We caught up with Yoshimi to discuss her remarkable volunteering efforts:
How did you get involved in the clean up effort Yoshimi?
Volunteers began helping in the area soon after the earthquake and I started sending money and drinks to them. The trains were suspended and it is a long trip to make by bus, so my first trip to Yamamoto cho, the disaster area, was at Christmas time. I then started going every weekend.
Did you volunteer as part of a group?
Yes, the group is called Schopdan. It was started by a man whose friend died in the Tsunami. He began helping clean people’s homes and encouraged others to get involved, at one point it attracted 100 members. It is an informal group which has few rules, except ‘Treat each house as if it were your house, clean as you would clean your own home.’ We meet at the station at a set time on Saturday morning and bring our own cleaning things.
Do people request a clean up of their home?
There is a local politician who acts as an informal co-ordinator. Families who have had their homes destroyed go to him, and he in turn contacts our group to ask for help.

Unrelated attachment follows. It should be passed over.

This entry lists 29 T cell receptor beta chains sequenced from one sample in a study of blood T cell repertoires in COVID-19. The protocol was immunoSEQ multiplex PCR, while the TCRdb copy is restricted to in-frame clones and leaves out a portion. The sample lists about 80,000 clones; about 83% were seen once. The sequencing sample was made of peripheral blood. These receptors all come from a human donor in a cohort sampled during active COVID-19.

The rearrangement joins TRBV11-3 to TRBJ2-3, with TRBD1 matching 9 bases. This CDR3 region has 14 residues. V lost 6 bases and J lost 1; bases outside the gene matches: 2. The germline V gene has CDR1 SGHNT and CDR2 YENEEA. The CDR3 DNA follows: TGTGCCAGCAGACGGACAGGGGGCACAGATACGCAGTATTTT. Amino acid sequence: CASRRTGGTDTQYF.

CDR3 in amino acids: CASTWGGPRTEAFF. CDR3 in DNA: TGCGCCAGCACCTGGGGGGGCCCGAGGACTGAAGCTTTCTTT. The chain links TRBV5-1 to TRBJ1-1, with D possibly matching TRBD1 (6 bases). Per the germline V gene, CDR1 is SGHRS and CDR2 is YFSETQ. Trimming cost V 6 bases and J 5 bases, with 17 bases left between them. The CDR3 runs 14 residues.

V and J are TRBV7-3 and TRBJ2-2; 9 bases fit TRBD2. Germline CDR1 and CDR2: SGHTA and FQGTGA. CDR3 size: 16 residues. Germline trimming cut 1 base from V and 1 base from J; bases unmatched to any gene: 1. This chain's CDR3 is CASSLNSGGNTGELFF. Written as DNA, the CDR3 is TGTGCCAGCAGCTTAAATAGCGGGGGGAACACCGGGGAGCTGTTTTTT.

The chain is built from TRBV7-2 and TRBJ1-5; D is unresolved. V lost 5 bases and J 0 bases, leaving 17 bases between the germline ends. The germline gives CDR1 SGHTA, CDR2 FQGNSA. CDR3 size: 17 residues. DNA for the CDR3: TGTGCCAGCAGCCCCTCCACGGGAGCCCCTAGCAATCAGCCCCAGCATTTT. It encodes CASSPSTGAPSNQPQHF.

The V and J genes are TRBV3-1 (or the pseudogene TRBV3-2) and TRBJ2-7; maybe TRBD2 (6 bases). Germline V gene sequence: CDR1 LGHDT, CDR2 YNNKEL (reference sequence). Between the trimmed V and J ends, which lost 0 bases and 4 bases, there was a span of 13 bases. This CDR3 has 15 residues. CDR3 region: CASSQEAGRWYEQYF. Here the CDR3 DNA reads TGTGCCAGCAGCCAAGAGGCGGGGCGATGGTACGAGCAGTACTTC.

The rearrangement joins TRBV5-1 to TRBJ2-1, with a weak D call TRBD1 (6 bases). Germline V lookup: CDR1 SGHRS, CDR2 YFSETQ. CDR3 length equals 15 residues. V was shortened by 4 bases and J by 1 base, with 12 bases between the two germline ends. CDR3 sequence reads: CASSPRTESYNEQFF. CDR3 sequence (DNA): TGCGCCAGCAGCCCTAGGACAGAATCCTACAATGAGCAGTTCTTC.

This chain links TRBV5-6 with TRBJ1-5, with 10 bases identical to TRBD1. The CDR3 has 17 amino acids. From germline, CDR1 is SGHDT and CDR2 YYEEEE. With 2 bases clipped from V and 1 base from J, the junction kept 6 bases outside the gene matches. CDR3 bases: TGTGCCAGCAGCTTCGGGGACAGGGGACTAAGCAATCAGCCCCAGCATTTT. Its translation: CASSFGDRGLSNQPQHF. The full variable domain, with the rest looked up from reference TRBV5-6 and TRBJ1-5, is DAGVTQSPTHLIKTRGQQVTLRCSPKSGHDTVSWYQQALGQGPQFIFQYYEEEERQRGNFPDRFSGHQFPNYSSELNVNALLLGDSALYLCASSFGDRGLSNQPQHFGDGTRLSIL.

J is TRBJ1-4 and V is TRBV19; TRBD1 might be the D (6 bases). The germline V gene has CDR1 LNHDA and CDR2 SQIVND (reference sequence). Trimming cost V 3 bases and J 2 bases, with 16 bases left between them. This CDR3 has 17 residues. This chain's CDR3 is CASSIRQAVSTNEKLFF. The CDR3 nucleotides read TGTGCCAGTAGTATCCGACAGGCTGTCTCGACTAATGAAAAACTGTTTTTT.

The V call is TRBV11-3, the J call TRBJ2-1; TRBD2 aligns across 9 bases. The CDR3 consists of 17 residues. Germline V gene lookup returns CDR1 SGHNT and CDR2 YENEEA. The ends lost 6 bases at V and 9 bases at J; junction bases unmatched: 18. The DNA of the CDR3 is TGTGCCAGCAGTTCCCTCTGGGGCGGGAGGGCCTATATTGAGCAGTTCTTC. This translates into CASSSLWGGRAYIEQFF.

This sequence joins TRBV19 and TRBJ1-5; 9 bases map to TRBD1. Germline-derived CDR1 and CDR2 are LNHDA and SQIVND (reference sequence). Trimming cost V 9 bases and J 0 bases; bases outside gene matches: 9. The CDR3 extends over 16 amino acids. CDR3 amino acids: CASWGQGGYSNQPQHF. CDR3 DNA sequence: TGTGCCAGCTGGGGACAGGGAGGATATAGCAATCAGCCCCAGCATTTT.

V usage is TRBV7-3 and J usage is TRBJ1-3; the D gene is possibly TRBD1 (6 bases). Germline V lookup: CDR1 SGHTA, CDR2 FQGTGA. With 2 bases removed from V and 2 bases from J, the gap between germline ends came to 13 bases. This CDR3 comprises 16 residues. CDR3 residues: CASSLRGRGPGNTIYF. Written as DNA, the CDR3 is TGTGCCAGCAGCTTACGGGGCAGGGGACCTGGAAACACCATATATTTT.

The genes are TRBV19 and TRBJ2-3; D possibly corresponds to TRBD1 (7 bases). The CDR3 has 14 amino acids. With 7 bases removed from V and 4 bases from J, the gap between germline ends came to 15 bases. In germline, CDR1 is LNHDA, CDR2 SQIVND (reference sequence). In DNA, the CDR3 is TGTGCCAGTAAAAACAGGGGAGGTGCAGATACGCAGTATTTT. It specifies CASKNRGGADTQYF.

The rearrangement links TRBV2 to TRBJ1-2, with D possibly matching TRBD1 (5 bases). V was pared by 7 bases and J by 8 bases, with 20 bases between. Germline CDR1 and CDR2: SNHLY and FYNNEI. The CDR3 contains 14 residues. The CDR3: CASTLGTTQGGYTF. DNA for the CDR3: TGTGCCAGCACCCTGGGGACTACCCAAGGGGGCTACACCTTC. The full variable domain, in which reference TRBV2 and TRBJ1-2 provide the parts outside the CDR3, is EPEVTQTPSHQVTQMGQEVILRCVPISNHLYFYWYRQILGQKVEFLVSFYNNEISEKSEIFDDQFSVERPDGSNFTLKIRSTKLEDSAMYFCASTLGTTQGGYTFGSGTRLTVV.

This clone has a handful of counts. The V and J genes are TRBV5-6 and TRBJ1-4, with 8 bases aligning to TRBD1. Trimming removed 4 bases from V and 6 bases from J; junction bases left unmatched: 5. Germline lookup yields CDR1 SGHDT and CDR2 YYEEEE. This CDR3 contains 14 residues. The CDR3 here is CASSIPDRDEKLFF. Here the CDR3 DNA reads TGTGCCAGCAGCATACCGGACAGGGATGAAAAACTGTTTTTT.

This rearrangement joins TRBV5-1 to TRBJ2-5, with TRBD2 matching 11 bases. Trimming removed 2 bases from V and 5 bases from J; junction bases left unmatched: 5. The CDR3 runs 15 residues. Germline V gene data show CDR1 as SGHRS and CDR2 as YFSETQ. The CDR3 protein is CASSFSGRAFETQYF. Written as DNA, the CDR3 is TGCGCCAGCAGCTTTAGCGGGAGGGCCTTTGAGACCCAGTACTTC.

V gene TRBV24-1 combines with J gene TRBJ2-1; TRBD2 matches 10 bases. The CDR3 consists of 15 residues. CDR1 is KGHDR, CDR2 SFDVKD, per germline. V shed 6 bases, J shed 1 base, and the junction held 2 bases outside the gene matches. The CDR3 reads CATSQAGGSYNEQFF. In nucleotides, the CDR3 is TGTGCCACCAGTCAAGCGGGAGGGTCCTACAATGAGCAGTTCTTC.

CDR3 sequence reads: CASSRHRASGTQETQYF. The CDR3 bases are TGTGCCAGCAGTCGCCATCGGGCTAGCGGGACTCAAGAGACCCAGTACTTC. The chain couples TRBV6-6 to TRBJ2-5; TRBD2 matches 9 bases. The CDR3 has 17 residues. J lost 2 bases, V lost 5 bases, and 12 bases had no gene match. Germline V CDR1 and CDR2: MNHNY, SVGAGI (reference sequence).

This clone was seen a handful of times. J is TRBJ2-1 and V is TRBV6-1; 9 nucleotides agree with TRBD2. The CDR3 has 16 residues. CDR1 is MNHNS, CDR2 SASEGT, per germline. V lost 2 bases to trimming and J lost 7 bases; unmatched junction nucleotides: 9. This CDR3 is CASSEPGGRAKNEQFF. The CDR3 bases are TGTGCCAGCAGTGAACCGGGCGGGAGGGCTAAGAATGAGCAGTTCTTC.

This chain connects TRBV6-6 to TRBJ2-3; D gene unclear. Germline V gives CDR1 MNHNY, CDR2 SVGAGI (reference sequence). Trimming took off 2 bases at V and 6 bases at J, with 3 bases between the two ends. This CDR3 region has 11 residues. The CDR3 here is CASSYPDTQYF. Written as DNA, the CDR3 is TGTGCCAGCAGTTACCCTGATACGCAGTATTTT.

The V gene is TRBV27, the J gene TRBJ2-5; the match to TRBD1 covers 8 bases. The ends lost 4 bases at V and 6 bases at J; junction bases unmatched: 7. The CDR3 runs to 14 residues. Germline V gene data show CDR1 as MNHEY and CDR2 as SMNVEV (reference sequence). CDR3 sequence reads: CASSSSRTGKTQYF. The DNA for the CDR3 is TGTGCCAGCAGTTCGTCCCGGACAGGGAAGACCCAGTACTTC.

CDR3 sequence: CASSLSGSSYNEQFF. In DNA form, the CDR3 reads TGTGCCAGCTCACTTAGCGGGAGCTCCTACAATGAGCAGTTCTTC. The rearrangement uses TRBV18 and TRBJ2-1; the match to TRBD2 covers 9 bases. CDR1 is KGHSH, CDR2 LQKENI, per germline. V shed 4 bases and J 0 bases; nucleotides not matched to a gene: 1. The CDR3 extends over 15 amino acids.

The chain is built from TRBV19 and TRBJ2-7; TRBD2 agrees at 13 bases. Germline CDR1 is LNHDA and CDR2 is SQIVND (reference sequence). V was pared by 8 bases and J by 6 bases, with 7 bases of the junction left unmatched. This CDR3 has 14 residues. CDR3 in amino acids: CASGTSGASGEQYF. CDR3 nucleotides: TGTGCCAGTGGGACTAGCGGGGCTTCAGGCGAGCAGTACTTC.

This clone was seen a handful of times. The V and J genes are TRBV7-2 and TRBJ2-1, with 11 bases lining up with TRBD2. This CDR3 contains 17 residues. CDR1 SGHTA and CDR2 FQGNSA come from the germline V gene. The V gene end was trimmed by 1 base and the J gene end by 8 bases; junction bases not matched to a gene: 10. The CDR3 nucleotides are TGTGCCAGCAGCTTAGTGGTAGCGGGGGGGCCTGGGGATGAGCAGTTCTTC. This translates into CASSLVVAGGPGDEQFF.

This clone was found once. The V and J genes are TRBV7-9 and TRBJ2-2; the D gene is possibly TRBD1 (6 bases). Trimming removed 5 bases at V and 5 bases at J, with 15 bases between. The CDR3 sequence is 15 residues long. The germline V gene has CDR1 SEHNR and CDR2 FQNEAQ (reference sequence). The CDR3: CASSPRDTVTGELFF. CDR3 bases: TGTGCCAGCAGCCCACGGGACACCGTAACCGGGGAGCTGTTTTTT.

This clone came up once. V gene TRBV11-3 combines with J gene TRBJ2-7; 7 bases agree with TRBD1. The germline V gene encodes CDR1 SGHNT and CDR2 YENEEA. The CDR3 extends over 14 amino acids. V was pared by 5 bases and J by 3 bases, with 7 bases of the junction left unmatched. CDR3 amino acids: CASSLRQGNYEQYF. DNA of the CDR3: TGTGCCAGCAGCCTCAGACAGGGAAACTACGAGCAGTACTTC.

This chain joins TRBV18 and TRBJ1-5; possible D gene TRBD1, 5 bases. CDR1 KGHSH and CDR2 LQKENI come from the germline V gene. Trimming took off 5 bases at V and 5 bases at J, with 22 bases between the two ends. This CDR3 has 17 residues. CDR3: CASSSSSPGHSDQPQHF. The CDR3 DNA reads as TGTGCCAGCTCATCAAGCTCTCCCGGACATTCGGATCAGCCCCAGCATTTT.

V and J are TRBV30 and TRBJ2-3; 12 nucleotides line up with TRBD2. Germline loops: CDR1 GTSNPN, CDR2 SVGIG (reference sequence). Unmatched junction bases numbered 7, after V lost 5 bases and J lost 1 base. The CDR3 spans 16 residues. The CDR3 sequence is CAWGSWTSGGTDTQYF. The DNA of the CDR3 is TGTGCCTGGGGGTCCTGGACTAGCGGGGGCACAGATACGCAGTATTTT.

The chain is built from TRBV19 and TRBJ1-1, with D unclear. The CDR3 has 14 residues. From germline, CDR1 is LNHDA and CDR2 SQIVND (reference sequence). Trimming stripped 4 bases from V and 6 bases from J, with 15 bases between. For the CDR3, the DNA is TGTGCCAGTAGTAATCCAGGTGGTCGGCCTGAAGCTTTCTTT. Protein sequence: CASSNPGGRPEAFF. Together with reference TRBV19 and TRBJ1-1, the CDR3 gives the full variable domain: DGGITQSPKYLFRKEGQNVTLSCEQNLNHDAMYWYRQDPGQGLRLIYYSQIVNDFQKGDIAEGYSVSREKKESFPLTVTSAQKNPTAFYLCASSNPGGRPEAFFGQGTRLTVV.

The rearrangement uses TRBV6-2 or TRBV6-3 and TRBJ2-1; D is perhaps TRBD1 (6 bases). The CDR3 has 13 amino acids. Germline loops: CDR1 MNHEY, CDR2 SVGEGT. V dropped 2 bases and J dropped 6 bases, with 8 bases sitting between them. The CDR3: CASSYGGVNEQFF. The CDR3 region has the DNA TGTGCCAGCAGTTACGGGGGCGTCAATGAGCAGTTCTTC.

One of the things I am most proud of is the fact that there is very little looting or theft in Japan. When we go through the remains of a house, some 12 or more months after the earthquake, there are still valuables left in amongst the rubble. We have even found envelopes full of cash.
Have you been able to retrieve personal items for the families?
Yes, we are sometimes able to find a family’s keepsakes and mementoes in their houses - it depends on how badly the house was damaged.
Some families are able to move back into their homes after we have thoroughly cleaned it. Others are unable to either because the house is not habitable or because it contains too many bad memories.